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Introduction to world missions

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Presentation on theme: "Introduction to world missions"— Presentation transcript:

1 Introduction to world missions
Cross-cultural Communication

2 Cross-cultural Communication
Hindrances to Cross-cultural Communication Monoculturalism – is the assumption that all people are the same as in our culture giving rise to judging other people’s behaviors and attitudes according to one’s own cultural norms. Monocultural – one’s experience is limited to one’s own culture Spiting in Meru Holding hands

3 Cross-cultural Communication
Examples of Monoculturalism from U.S. Perspective: Life style in better Naturalism Individualism Economics Education Biblical Examples: Egyptian and Israelites (Gen. 43:32) Jews and Samaritans (Jn. 4:9) Jews and Gentiles (Acts 10:28; 11:3)

4 Cross-cultural Communication
Hindrances to Cross-cultural Communication Elements of Monoculturalism Equates one’s own perception of reality with reality itself Assumes one’s own beliefs are accepted because they are superior Does not respect other cultures or subcultures Heathen vs. Christian Primitive vs. Advanced Superstitious vs. Religious Civilized vs. Uncivilized or Savage Developed vs. Underdeveloped

5 Cross-cultural Communication
Hindrances to Cross-cultural Communication Kraft’s Three Types of Monoculturalism Eclectic – selected best customs throughout the world to make a superior culture Reactionary – ridicule one’s own culture and adores another One World – feeling that all the world is headed toward a single culture with accommodation to Western thoughts and ideas Fourth Type of Monoculturalism Protective – feeling if one does not uncritically uphold one’s culture in it will be undermined by another

6 Cross-cultural Communication
Hindrances to Cross-cultural Communication Ethnocentric – a person believes his/her own culture is superior to another Justification of ethnocentrism Technological – more advance in products Cultural – most civilized and advanced (Gen. 43:32) Economics – we are wealthier Educational – we are more educated Theological – Christian heritage Racial (Jn. 4:9, Acts 10:28; 11:3)

7 Cross-cultural Communication
Cross-culturalism – is the learned skill of relating to people of other cultures in appropriate ways within their cultural context. Characteristics of Cross-culturalism Learning the language and culture Understand peoples worldview Function effectively within culture Contextualize the Christian message and life Respect for culture and people, as own Eph. 2:14, 19 Rom. 12:10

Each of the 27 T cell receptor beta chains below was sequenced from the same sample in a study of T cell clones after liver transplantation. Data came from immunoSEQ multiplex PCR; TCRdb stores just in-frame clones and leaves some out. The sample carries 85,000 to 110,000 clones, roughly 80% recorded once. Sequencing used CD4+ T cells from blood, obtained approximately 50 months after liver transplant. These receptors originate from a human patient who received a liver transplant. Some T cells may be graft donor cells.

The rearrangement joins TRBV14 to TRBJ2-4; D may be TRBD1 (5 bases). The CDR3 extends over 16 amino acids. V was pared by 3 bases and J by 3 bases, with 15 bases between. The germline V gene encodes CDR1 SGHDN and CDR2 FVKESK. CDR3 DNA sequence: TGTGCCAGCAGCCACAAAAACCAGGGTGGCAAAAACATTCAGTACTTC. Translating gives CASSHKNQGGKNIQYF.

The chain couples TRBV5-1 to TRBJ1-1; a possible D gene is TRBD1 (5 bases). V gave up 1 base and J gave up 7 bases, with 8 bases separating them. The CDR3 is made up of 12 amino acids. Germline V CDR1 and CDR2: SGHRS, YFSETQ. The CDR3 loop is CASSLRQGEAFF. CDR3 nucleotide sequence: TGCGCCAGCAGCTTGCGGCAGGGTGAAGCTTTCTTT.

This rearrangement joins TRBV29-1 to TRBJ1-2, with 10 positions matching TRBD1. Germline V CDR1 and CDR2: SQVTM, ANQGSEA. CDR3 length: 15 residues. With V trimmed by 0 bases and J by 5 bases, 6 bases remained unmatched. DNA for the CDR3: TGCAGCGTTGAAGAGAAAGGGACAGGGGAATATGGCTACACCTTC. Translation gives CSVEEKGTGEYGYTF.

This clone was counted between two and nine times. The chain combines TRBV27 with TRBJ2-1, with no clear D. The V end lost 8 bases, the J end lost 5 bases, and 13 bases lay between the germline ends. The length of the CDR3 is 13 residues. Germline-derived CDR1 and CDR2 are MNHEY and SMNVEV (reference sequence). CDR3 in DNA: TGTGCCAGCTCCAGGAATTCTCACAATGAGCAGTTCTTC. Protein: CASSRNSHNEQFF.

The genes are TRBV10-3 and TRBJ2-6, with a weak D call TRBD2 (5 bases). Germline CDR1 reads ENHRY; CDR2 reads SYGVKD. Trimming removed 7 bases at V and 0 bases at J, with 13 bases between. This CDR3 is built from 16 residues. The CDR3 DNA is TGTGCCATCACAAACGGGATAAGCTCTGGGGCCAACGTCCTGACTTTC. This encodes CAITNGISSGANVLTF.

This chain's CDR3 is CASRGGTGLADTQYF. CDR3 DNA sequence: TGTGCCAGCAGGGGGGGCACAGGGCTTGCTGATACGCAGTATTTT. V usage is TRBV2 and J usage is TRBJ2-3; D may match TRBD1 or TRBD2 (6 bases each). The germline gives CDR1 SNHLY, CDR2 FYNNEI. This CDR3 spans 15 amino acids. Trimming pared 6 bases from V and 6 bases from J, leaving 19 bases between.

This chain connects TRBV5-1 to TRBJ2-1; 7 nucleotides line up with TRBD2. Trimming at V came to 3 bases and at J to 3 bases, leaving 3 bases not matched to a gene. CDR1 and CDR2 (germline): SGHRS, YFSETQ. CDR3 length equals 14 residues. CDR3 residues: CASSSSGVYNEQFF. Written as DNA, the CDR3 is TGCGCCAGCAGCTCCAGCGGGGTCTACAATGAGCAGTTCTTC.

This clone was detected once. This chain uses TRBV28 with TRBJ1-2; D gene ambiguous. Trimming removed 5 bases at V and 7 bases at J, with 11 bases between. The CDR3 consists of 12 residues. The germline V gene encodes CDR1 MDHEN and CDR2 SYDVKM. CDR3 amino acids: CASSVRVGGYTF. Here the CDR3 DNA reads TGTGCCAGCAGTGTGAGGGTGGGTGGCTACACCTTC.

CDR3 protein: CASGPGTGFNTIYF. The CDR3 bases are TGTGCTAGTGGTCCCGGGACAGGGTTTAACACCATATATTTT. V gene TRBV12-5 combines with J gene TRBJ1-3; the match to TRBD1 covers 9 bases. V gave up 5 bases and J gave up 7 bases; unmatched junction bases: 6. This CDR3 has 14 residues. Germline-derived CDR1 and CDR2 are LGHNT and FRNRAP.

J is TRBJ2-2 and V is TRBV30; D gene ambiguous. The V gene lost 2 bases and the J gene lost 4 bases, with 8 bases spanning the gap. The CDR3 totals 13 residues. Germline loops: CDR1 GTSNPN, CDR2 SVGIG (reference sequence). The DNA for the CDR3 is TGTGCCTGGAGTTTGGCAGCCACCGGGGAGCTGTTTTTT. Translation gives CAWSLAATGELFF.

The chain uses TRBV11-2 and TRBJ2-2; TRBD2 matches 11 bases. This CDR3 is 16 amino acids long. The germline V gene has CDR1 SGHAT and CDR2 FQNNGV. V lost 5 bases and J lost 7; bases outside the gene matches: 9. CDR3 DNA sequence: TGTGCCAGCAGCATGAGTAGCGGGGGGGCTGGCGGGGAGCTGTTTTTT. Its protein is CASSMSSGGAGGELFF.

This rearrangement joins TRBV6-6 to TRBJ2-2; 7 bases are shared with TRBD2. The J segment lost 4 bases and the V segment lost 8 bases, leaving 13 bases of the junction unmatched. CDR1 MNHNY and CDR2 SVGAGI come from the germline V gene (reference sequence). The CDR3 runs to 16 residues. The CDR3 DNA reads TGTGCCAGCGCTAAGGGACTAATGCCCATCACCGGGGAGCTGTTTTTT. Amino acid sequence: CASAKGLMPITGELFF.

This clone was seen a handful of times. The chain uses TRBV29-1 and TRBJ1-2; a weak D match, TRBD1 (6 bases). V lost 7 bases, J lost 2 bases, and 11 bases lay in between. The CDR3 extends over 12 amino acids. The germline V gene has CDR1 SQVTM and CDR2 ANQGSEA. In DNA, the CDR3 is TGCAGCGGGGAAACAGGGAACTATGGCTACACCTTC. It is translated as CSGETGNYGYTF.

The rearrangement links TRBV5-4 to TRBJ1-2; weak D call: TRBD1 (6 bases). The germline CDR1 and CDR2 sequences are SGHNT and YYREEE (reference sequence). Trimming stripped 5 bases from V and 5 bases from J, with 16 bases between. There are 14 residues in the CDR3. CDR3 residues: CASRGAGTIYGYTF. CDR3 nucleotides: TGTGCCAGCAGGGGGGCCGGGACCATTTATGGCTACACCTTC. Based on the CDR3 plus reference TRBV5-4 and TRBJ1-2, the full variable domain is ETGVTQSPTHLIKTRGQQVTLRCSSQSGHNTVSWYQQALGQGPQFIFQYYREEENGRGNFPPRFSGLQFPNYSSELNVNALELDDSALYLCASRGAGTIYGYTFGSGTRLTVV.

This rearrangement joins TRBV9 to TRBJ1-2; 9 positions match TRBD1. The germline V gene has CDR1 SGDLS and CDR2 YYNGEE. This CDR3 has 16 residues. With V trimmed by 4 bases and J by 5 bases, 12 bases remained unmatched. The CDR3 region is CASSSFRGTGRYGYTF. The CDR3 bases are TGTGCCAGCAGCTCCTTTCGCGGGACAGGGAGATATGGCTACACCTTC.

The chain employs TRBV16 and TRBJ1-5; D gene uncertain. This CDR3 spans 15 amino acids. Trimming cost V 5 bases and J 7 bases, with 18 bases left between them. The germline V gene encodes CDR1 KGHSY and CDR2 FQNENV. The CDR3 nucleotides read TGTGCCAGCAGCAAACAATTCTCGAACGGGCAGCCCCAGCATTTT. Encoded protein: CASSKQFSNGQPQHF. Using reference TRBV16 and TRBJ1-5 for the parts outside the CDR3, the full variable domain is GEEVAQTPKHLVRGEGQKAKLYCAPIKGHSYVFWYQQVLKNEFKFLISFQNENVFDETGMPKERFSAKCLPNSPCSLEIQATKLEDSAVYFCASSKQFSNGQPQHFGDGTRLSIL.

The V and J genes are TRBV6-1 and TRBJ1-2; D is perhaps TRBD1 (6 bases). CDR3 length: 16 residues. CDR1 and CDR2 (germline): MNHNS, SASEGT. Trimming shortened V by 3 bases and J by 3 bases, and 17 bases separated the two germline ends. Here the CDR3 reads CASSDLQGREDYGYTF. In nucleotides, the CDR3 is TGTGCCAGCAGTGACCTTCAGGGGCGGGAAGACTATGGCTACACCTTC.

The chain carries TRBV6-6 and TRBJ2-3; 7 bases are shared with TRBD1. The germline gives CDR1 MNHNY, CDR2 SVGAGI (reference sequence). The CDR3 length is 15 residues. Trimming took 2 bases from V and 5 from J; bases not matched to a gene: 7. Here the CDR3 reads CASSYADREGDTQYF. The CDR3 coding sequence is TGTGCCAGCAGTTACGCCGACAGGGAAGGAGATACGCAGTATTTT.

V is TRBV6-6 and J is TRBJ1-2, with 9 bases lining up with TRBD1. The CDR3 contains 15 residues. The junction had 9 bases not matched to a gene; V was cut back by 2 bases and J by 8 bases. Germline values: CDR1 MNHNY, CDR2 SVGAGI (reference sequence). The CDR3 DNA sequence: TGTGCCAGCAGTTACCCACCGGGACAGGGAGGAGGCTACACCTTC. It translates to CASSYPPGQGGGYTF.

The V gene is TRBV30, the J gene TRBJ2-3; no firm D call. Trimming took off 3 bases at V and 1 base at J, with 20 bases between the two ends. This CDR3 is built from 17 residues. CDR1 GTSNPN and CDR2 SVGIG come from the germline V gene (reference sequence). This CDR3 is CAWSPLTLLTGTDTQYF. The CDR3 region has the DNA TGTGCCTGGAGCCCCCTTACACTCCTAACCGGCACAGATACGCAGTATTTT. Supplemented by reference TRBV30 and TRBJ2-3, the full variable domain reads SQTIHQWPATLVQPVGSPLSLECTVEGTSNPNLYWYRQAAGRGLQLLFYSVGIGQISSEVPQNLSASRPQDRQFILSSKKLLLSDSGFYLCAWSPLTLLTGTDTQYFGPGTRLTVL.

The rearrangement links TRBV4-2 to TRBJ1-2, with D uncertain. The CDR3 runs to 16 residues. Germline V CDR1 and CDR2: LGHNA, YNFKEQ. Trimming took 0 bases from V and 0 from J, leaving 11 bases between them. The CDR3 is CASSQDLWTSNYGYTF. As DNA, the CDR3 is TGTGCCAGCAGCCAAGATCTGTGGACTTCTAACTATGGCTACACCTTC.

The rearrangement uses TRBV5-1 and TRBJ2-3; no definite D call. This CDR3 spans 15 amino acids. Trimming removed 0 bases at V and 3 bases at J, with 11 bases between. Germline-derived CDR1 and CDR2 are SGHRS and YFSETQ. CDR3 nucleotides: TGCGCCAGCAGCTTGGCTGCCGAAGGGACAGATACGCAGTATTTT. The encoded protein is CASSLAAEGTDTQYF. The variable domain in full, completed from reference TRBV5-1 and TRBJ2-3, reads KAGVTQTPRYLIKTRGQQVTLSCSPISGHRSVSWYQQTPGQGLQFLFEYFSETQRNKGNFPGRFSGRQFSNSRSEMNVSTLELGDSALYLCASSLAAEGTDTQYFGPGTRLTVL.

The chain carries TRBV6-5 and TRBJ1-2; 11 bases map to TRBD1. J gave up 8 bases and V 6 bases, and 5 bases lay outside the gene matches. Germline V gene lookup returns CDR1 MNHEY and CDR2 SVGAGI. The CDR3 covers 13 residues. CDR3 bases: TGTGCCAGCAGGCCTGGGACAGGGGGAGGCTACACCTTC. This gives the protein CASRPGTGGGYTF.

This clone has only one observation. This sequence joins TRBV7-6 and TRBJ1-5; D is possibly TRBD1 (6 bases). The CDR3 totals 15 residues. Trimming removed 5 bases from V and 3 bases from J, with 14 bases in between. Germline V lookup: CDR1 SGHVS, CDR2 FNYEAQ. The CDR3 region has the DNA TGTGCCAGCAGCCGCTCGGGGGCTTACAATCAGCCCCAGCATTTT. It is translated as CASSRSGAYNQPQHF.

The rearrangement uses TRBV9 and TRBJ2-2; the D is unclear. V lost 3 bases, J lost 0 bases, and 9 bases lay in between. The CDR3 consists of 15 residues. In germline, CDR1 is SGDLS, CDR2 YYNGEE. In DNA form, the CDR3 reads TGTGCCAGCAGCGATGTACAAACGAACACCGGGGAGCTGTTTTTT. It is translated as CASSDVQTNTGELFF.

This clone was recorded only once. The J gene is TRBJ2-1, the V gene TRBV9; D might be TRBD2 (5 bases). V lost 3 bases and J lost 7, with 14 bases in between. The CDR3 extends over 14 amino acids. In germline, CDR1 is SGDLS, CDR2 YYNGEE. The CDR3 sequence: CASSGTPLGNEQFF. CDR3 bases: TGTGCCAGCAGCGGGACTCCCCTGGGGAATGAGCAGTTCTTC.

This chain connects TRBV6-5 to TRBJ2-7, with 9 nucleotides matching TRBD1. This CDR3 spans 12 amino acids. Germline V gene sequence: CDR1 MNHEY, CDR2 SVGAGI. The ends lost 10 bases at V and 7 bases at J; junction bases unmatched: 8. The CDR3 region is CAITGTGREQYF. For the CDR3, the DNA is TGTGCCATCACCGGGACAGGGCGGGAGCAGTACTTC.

8 Cross-cultural Communication
Biblical examples of cross-cultural barrier breaking. John 4 Acts 10-11 Cultural differences Meat offered to idols Jew and festivals and sacrifice (Acts 21:23-26) Circumcision

9 Cross-cultural Communication
State of communication in modern world Faster travel Quicker communication Phone Internet Globalization Worldwide shared images Greater knowledge of other peoples and places

10 Cross-cultural Communication
TIME CULTURE M S R M R TIME S CULTURE R CULTURE S R M Noise Noise Third Culture Biblical Culture M Encodes Decodes R S R S S = Source M = Message R = Receptor Feedback M American Culture

11 Cross-cultural Communication
Elements of Effective Cross-cultural Communication Missionary is adapting to culture Missionary recognizes the impact of his own culture Missionary is familiar with the biblical culture Goals of Effective Cross-cultural Communication People must learn to interpret scripture in their context Scripture not communicators tradition to be the base for the knowledge of God and His will People develop their own rites Host people and missionaries share same biblical reality

12 Cross-cultural Communication
Cultural Perspective with + 3 Worldview Distance (U.S. vs. Africa) God Distant God Material World Ancestral Spirits Spiritual Realm Spiritual/Physical Diviner Sorcerer World/Nature Deism African Traditional Religion

13 Cultural Perspective American culture
Naturalistic – makes a distinction between natural and spiritual Two realms: Spiritual/Supernatural Natural Examples: Disease: germs Individualistic Optimistic: thin we are in control Present-oriented

14 Cultural Perspective African culture
Spiritualistic – Spiritual powers effecting daily life Group-oriented Family, age mates, clan, tribe Problem solved as a group Fatalistic – not in control because dependent on rains and spiritual world Past-oriented (traditional) Linear in that past generation live on as spiritual beings Meru juju Cyclical in that ins some cases the spirit of ancestor comes back and lives in them Kisigis Kurnet rite

15 Cultural Perspective New Testament culture
Spiritualistic – Spiritual powers under the sovereignty of God Group/individual-oriented Philippian Jailer and his household, Cornilius- his household Paul, Ethiopian eunuch Optimistic Freedom from sin Release from demons or spirits God in control and involve in His creation Past, Present, and Future oriented Saving event in past Present relationship with Christ Future home with God

16 Eternal Message Changing Culture
Process for communicating the Gospel effectively Understand the cultural context Discern the host’s culture’s worldview Be culturally perceptive Re-evaluate one’s own worldview and culture in light of scripture Understand spiritual powers (Eph. 6:12) Realize God continues to work in the world (Jn. 5:17) Be more God-reliant than self-reliant Seek God’s timeless message for all humanity

17 Eternal Message Changing Culture
Seek God’s timeless message for all humanity God’s message guides our understanding of reality, worldview God’s eternal message does not change with culture Teach the essentials Incidentals left to the church in their own culture Singing Prayer Services Holy kiss Head coverings

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